Conferences and Continuing Education













Our Invitation to You

* Registration Now Open

The National Resource Center is pleased to now offer online courses on current topics related to the first-year experience and students in transition. Online courses are designed to come as close as possible to providing students with the same course content and opportunities for interaction with classmates and with the instructor as traditional or classroom-based courses as well as take advantage of pedagogy and teaching techniques that are not possible or uncommon in a traditional format. Our online courses will take place during a four-week or five-week period with the majority of instruction occurring in an asynchronous environment. Asynchronous instruction is neither time bound nor place-bound and does not require the simultaneous participation of all students and instructors. It utilizes tools such as email, threaded discussions/forums, listservs, and blog.

Participants will earn 1.5 continuing education units.

Common Readings: Creating Community

Catherine F. Andersen

Associate Provost for Academic Affairs University of Baltimore
Catherine Andersen is presently the associate provost for Academic Affairs at the University of Baltimore where, among her many roles, she is responsible for curriculum, accreditation, and assessment.  Prior to this position, she enjoyed a long career at Gallaudet University, serving as chief enrollment and marketing officer, associate provost, dean of Enrollment and General Studies, director of the First-Year Experience, and chairperson of the Communication and Developmental Studies Department. Anderson served on the national advisory board of the National Resource Center for The First-Year Experience and Students in Transition, currently serves on the national advisory board for Teagle Assessment Scholars, and is a fellow with The Gardner Institute for Excellence in Undergraduate Education. In 1994, Anderson was awarded the honor of Gallaudet's Distinguished Faculty of the Year, and 1997, she was named one of the nation's Outstanding First-Year Advocates.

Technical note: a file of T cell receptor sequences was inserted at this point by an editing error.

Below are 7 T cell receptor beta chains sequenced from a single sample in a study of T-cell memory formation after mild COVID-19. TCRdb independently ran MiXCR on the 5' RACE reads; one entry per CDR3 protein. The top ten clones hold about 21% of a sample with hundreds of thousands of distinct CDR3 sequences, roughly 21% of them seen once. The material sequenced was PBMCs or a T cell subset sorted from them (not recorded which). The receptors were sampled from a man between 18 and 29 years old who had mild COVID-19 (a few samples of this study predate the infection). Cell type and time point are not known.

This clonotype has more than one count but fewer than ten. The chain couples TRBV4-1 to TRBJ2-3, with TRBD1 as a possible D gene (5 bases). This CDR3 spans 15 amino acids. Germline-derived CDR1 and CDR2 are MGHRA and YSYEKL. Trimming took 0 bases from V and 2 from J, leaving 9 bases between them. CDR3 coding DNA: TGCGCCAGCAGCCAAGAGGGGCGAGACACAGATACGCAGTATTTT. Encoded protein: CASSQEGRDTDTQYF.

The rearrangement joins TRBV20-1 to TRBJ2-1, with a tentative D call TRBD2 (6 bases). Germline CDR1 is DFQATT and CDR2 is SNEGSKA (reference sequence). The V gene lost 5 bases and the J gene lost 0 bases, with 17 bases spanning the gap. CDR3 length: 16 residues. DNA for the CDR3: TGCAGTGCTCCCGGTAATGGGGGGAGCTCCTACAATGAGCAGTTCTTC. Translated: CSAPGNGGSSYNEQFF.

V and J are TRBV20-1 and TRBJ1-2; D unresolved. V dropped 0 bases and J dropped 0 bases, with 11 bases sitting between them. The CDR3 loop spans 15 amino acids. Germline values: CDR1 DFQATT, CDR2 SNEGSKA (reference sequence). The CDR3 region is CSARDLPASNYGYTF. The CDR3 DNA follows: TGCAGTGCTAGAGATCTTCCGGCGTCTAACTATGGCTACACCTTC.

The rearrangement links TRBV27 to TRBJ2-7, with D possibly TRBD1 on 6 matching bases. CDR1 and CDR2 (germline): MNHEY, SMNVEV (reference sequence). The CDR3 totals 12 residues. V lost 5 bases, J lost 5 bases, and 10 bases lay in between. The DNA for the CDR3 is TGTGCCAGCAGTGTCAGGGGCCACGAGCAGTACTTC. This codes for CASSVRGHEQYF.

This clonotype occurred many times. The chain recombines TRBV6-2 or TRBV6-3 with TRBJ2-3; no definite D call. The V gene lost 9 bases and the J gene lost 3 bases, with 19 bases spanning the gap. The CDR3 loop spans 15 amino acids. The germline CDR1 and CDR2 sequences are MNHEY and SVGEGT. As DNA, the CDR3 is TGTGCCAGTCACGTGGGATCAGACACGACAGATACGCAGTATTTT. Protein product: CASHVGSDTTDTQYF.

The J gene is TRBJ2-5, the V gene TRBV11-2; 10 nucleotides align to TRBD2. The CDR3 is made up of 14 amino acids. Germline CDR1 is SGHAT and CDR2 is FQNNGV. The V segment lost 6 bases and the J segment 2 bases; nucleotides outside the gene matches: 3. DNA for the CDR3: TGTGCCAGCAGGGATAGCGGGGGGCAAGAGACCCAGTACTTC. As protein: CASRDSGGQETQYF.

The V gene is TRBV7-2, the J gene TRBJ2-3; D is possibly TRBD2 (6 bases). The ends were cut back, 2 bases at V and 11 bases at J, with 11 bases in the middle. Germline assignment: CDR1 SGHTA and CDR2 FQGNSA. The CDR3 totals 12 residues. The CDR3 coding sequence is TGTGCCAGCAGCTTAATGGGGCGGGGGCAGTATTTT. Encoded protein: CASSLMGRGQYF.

Registration Deadline
Course Capacity
April 30 - May 25, 2018 April 24, 2018 25 Registrants $425.00


Common reading programs, defined for the purpose of this course, occur when groups of incoming first-year students read the same book(s) and participate in activities that create a common intellectual experience. These programs are becoming an important component of first-year experience initiatives and are most frequently designed to provide new students an introduction to the intellectual expectations of college in formal and informal gatherings. High-impact programs go beyond book discussion groups and include students, faculty, staff, and the larger community in an array of social, intellectual, and civic activities. Individuals in this course will discuss the benefits and goals of a program; learn about the various types of programs; and explore how programs differ in scope, impact, and cost. Participants will design a comprehensive plan for their own campus that includes goals and outcomes, an assessment plan, a budget, book selection criteria, and curricular and cocurricular programming.


As a result of this online course, students will:
  • Participants will identify the rationale and characteristic of common reading programs.

  • Participants will identify the variety of programming opportunities for common reading programs.

  • Participants will develop a common reading program plan specific to their institution that includes program goals, book selection criteria, event promotion strategies, curricular and cocurricular opportunities, a budget, and an assessment plan.